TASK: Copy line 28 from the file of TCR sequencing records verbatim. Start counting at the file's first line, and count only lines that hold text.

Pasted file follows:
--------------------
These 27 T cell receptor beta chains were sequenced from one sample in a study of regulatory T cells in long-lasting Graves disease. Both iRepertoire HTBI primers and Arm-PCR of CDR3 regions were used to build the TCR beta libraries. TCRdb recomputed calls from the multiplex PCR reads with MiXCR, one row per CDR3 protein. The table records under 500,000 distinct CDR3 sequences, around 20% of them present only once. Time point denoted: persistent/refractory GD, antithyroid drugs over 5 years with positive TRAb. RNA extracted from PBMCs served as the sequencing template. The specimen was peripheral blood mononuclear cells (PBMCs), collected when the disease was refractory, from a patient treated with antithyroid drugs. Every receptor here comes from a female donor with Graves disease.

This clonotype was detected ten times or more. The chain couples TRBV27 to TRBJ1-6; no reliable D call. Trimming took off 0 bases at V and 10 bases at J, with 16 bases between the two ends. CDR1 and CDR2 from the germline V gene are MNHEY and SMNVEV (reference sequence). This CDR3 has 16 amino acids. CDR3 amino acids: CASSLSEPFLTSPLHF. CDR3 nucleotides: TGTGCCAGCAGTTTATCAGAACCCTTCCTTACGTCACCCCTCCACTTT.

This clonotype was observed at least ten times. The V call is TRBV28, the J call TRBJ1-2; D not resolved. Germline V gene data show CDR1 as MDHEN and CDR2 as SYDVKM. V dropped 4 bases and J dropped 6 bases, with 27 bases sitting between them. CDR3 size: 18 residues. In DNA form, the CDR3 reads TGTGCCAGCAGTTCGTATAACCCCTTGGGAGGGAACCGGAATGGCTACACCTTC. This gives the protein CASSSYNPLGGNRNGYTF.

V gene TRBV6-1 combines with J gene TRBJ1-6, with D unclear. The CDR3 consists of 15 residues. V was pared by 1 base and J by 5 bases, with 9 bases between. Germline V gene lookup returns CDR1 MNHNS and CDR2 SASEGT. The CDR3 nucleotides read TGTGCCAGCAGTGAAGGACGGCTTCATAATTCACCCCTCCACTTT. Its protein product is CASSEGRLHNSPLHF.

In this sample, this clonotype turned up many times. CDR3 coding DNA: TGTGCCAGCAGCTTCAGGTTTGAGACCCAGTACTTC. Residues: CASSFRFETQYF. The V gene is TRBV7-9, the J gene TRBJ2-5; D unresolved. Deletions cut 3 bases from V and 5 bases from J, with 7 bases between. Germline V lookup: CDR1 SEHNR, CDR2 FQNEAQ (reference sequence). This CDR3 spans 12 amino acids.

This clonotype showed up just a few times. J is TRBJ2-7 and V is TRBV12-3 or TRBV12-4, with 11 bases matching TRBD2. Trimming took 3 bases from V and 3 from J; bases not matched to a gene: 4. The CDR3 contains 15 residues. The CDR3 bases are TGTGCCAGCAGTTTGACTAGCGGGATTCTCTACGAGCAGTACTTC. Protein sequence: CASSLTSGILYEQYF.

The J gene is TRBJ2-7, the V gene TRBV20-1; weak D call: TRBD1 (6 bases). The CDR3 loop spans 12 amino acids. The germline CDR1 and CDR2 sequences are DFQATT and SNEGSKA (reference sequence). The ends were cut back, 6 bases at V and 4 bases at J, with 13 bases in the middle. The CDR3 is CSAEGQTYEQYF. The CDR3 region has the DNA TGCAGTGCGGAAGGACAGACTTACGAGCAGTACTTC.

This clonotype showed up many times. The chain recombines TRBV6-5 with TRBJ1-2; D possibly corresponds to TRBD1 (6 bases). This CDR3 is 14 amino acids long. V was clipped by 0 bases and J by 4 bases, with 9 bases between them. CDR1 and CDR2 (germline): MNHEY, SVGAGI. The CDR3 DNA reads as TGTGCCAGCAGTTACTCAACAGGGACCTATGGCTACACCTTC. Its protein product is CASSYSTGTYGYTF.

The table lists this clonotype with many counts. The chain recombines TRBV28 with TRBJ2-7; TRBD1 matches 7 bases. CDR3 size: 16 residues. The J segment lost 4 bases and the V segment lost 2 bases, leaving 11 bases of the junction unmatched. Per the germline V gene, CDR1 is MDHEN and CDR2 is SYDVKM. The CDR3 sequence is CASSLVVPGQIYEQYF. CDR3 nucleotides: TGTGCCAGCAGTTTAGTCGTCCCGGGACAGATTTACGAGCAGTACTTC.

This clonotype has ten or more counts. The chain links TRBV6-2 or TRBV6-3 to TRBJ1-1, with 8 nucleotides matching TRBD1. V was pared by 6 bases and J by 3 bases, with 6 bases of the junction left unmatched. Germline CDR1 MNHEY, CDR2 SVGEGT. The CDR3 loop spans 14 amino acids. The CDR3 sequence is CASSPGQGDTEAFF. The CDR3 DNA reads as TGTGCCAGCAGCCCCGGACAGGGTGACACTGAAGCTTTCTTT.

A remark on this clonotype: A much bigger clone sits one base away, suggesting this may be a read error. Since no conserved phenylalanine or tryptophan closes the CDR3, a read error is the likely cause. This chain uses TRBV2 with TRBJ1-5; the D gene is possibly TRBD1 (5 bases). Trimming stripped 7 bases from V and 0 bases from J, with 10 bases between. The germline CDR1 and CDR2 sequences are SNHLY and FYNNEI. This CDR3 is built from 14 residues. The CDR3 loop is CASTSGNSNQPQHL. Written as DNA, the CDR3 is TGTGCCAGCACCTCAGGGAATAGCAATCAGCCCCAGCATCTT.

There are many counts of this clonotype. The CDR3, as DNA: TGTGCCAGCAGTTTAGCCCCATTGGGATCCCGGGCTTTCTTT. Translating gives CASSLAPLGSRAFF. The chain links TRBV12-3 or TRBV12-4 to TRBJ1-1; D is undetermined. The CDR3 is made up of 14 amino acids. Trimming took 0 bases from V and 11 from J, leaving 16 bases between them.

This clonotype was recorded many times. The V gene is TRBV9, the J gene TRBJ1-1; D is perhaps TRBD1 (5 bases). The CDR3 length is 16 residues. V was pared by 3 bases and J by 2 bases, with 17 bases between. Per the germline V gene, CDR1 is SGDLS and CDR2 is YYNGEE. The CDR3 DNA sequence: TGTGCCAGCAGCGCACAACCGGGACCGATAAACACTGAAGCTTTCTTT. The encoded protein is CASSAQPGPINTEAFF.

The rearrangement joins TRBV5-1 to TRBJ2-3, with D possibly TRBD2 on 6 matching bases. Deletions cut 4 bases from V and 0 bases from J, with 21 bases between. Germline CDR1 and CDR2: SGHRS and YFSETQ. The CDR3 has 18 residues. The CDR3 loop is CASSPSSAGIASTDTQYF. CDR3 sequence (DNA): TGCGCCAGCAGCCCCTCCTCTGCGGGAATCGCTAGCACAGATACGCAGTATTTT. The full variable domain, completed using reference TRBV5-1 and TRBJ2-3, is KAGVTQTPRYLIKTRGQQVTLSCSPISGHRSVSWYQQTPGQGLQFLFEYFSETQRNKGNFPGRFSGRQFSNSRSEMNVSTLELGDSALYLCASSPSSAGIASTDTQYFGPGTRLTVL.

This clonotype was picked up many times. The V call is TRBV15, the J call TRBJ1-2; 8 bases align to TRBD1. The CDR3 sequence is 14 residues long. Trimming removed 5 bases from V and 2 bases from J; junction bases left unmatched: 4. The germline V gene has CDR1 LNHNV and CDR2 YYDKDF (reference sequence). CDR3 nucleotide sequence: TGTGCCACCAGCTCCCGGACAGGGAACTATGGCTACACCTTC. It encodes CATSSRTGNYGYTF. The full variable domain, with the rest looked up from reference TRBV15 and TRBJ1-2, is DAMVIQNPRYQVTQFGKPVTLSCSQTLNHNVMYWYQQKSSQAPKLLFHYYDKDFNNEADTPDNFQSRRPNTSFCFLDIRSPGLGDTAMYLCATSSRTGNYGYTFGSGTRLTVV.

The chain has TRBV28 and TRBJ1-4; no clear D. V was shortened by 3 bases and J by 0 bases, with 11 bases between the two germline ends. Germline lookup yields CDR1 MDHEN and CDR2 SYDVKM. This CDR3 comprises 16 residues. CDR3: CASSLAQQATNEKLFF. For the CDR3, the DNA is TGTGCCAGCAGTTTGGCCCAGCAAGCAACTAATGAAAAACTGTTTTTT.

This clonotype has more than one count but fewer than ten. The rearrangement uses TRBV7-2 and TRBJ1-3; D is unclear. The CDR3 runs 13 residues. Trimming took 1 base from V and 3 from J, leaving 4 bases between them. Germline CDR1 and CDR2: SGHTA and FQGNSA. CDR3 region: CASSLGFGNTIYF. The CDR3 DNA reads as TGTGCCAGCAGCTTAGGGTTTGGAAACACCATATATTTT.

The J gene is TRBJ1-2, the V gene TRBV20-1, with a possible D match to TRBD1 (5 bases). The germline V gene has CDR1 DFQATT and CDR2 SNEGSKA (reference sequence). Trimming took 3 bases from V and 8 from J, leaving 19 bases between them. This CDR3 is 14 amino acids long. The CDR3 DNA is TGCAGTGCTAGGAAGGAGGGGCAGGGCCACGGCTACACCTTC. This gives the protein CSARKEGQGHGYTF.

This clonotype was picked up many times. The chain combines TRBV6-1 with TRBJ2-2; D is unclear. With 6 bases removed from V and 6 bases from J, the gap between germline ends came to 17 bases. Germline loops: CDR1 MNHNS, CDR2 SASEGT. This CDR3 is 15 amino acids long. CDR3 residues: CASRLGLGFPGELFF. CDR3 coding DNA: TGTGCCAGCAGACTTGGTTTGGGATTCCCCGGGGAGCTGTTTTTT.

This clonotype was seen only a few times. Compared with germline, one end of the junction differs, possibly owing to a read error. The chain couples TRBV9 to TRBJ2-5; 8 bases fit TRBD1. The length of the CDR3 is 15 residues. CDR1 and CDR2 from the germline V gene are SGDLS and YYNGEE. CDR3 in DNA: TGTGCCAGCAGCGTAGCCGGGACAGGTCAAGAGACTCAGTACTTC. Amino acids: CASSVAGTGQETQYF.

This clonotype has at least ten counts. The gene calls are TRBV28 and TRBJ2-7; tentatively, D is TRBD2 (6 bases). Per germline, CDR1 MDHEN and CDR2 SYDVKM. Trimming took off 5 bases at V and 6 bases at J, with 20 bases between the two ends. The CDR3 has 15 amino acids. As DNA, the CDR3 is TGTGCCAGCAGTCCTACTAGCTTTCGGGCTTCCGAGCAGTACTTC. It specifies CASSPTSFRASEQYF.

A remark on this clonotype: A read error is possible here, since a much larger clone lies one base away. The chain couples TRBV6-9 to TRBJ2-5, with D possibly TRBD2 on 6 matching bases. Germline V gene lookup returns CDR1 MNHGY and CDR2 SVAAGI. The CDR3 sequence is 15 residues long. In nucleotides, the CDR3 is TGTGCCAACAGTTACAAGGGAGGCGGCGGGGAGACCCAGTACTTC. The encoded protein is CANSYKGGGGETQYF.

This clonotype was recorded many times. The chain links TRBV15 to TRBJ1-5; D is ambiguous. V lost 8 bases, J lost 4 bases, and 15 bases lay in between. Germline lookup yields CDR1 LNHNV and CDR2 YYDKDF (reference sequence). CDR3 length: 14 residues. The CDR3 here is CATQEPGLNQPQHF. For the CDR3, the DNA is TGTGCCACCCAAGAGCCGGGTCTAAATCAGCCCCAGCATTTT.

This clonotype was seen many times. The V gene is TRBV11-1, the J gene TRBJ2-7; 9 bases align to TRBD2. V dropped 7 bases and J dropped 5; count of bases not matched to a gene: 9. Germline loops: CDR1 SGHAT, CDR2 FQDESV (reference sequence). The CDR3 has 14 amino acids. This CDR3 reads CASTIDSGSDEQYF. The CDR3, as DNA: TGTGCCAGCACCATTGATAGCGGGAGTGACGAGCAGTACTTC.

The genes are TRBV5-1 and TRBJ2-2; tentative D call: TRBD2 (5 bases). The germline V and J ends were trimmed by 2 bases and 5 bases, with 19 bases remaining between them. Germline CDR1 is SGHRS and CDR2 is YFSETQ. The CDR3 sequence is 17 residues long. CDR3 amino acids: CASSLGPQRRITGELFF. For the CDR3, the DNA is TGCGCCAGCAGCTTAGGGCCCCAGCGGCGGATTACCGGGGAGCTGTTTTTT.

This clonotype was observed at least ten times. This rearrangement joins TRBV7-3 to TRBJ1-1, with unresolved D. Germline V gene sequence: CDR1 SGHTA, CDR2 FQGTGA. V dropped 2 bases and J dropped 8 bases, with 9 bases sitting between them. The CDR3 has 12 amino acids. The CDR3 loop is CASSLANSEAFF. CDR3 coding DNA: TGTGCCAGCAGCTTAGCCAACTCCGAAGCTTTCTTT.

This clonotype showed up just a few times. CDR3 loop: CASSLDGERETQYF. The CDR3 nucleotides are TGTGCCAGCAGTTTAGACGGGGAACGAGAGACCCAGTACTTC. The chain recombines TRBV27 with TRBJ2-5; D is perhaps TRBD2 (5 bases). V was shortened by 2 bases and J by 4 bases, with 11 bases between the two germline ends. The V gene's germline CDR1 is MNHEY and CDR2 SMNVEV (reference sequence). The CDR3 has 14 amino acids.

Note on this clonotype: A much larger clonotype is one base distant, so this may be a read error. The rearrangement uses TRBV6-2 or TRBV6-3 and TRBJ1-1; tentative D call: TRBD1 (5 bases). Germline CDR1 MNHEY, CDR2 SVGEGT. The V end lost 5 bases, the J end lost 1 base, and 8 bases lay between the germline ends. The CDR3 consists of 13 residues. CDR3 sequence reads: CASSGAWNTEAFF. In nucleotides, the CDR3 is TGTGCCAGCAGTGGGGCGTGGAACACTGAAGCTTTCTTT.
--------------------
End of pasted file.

Note on this clonotype: A much larger clonotype is one base distant, so this may be a read error. The rearrangement uses TRBV6-2 or TRBV6-3 and TRBJ1-1; tentative D call: TRBD1 (5 bases). Germline CDR1 MNHEY, CDR2 SVGEGT. The V end lost 5 bases, the J end lost 1 base, and 8 bases lay between the germline ends. The CDR3 consists of 13 residues. CDR3 sequence reads: CASSGAWNTEAFF. In nucleotides, the CDR3 is TGTGCCAGCAGTGGGGCGTGGAACACTGAAGCTTTCTTT.